Jury is still out on what is a ‘suitable kiss’
Jury is still out on what is a ‘suitable kiss’

The jury is still out on whether the Indian audience is mature enough to handle such kissing scenes as in the Suitable Boy. Or whether it needs to be given the staple song and dance sequence with a kiss being stolen from behind a tree trunk?

Netizens like nothing more than spending their Sunday pouring scorn on all and sundry. So, on a dull day, the kissing scene in Netflix miniseries A Suitable Boy –Mira Nair’s adaption of Vikram Seth's popular novel – was just the stuff for spiteful souls.

Of course, in all fairness, it was not just a smooch which had them fretting. The display of public affection – by the two protagonists, one Hindu and the other a Muslim – was in the backdrop of a temple premises. Given that ‘love jihad’ is the flavour of the season, ‘Boycott Netflix’ became a darling on Twitter with people sharing memes and more.

The BJP MP unit latched onto the ‘top trends’ and the State Home Minister Narottam Mishra sought action against the OTT platform after a complaint in this regard was submitted in Reeva by the National President of BJP's Yuva Morcha.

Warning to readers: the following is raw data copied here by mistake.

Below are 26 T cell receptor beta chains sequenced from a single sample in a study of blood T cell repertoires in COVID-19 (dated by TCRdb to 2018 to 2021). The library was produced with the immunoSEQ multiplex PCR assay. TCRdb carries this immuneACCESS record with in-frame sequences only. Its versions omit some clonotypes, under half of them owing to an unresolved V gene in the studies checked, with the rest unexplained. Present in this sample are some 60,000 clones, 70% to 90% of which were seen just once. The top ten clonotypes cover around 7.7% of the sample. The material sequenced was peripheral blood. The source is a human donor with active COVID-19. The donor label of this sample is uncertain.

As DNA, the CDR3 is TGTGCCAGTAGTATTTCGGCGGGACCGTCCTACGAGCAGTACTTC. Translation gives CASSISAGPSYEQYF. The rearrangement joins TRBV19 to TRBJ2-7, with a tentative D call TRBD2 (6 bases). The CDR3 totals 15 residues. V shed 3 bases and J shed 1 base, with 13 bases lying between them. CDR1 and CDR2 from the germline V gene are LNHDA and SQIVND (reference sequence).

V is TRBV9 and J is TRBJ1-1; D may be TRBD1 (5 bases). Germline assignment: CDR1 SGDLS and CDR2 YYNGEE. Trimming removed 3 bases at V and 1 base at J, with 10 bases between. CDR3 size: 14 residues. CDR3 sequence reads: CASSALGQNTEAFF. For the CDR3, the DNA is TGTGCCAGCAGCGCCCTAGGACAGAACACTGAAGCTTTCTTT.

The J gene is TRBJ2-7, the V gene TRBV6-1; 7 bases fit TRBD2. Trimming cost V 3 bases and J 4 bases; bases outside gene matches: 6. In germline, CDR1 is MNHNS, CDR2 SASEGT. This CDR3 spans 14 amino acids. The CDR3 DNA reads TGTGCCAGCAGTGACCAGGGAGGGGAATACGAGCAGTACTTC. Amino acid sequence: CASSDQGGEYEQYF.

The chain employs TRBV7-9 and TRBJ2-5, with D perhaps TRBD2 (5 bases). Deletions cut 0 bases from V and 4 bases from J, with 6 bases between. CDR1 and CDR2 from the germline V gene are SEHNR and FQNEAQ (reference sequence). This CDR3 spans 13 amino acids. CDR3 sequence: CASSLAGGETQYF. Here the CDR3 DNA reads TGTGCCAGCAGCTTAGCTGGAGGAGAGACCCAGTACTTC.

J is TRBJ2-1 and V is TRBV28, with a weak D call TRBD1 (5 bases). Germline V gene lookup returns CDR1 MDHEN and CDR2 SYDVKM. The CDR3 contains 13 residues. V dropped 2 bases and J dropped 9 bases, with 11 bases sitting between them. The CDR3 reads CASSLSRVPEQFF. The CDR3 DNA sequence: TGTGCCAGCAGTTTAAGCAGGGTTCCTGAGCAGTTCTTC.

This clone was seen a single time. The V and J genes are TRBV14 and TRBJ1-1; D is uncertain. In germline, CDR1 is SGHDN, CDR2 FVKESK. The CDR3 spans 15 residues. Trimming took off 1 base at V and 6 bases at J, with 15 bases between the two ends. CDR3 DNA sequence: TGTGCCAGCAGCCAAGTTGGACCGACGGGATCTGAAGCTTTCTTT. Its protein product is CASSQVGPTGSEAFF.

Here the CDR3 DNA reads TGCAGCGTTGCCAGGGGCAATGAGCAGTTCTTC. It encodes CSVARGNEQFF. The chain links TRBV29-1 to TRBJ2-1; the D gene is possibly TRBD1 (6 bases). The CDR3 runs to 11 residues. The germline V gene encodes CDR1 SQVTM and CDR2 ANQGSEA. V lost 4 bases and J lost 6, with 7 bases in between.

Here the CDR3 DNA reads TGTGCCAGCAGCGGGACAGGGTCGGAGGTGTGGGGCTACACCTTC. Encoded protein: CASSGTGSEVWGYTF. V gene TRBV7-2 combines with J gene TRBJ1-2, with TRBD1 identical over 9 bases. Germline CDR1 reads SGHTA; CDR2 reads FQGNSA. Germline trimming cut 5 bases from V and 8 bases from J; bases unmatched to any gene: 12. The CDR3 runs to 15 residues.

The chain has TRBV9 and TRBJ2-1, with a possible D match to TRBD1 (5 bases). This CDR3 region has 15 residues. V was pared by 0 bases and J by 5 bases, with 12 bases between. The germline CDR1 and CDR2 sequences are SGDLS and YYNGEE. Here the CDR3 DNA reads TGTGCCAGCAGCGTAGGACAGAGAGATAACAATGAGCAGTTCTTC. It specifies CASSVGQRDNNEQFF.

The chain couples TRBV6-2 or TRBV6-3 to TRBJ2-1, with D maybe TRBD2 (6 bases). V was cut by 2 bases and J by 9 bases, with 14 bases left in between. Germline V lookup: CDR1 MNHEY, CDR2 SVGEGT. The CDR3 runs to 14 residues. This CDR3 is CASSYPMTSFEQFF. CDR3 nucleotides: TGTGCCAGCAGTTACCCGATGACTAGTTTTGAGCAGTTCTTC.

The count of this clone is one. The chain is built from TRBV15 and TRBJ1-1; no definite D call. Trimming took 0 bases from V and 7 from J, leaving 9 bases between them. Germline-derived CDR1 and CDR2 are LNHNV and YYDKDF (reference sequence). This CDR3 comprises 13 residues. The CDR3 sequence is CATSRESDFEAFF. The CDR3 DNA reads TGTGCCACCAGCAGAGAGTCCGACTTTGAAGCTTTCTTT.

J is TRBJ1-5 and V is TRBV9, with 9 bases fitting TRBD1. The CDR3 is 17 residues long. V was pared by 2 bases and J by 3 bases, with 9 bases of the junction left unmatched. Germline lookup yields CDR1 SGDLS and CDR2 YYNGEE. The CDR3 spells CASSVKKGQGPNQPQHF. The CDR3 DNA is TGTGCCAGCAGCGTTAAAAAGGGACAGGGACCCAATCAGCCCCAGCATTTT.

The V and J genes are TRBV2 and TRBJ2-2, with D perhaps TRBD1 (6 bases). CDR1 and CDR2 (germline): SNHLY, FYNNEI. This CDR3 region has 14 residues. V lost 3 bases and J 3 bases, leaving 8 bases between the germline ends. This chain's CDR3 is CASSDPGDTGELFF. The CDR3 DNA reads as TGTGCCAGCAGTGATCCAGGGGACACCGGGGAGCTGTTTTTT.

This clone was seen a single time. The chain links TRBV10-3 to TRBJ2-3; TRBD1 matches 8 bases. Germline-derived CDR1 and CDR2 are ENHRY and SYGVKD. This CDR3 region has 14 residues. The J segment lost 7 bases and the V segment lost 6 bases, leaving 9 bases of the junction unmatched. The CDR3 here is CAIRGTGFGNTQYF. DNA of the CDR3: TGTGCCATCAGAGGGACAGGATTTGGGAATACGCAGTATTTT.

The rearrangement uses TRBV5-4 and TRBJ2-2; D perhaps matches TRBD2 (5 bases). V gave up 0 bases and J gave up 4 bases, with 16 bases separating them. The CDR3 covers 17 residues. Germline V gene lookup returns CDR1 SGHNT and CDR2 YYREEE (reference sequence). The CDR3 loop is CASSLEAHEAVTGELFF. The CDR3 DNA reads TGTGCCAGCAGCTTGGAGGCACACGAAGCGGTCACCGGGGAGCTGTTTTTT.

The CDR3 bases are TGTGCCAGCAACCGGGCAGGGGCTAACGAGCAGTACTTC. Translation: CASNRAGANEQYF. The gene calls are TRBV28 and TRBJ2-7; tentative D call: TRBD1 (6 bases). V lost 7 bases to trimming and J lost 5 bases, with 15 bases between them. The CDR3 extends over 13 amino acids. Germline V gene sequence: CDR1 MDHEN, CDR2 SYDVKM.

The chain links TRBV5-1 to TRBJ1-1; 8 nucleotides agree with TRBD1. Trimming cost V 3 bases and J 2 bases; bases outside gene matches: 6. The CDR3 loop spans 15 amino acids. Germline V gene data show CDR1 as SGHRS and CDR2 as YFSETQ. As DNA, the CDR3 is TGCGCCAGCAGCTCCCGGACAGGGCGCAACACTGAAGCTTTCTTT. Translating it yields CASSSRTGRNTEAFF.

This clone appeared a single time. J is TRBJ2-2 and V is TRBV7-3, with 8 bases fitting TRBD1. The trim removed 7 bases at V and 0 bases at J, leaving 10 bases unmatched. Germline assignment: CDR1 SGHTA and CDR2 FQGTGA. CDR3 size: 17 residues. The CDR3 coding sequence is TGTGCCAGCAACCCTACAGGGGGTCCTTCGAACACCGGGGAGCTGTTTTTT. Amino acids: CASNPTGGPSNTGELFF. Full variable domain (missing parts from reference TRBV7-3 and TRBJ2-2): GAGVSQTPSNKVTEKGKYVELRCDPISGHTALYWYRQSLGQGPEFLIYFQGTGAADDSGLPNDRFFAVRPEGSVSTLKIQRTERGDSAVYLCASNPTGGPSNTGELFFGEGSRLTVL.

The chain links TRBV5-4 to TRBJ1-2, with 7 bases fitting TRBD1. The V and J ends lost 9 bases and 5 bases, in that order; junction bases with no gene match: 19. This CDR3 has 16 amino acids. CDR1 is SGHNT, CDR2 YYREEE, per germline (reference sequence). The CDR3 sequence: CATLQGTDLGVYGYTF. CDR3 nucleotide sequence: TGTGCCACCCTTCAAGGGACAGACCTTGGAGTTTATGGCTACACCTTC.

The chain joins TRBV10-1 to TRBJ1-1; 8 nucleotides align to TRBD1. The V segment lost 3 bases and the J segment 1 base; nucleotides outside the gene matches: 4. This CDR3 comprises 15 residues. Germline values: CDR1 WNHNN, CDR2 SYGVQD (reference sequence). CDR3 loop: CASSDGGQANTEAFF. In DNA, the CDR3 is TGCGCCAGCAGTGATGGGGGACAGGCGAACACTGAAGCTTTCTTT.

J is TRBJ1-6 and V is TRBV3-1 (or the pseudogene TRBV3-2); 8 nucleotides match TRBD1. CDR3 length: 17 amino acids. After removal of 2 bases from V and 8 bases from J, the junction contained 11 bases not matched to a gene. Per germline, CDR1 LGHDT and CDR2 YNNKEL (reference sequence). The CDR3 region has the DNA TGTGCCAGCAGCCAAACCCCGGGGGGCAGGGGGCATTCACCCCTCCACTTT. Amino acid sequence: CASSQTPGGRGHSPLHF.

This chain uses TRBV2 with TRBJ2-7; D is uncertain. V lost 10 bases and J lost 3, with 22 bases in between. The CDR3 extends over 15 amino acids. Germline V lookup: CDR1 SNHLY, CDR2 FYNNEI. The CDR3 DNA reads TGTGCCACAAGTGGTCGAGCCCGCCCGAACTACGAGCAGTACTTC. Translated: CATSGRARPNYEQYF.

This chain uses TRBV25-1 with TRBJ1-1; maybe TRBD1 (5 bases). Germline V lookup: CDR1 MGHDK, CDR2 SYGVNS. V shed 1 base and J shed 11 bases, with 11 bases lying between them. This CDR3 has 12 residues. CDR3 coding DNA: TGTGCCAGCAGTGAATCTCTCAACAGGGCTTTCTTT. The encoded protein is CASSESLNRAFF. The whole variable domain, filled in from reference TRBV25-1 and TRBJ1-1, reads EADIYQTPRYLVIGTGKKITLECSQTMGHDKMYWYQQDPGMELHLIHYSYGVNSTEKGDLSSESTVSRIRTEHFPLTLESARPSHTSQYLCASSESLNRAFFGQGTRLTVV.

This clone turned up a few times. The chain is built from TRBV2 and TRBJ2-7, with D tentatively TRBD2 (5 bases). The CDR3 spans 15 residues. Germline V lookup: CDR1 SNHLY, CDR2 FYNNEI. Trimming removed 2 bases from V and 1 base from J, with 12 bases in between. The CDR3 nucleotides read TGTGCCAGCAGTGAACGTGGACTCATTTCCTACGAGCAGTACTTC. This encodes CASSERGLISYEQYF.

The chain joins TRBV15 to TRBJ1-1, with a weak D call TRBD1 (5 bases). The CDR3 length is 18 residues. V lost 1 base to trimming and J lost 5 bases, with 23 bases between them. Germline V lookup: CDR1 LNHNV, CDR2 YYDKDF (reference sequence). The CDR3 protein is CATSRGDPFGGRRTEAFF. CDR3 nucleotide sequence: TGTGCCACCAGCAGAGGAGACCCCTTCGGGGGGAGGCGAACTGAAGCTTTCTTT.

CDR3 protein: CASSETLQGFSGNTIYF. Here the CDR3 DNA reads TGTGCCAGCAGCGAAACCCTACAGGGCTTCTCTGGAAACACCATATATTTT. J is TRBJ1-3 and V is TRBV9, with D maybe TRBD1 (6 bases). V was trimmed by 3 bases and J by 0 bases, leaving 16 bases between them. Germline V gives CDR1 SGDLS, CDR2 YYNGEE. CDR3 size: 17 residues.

The six-episode series is set in the backdrop of a nascent nation (1951) and is about a few families and their efforts to arrange the marriage of their daughter to a suitable boy. At the same time, it is about the dynamics of the Hindu-Muslim relationship in the backdrop of the partition. But the theme was not deemed suitable and one that seemed to insult the Hindu gods and goddesses.

Many felt upset as they see Netflix as a serial offender. ‘’This is not the first time. It won`t be the last. Time and again Netflix has shown it`s hate towards Sanatan Dharma. Do we need such propaganda in the name of freedom of speech? It is time we take a stand,’’ posted one user.

Actor Rahul Mahajan was among those who chose to be blunt. He wrote, "A Muslim man kissing a Hindu woman during the Ram Aarti is ‘creative freedom’. But when a Hindu man and Muslim woman kiss in a mosque during Azaan, this creative freedom goes missing.’

The jury is still out on whether the Indian audience is mature enough to handle such scenes. Or whether it needs to be given the staple song and dance sequence with a kiss being stolen from behind a tree trunk?

Free Press Journal

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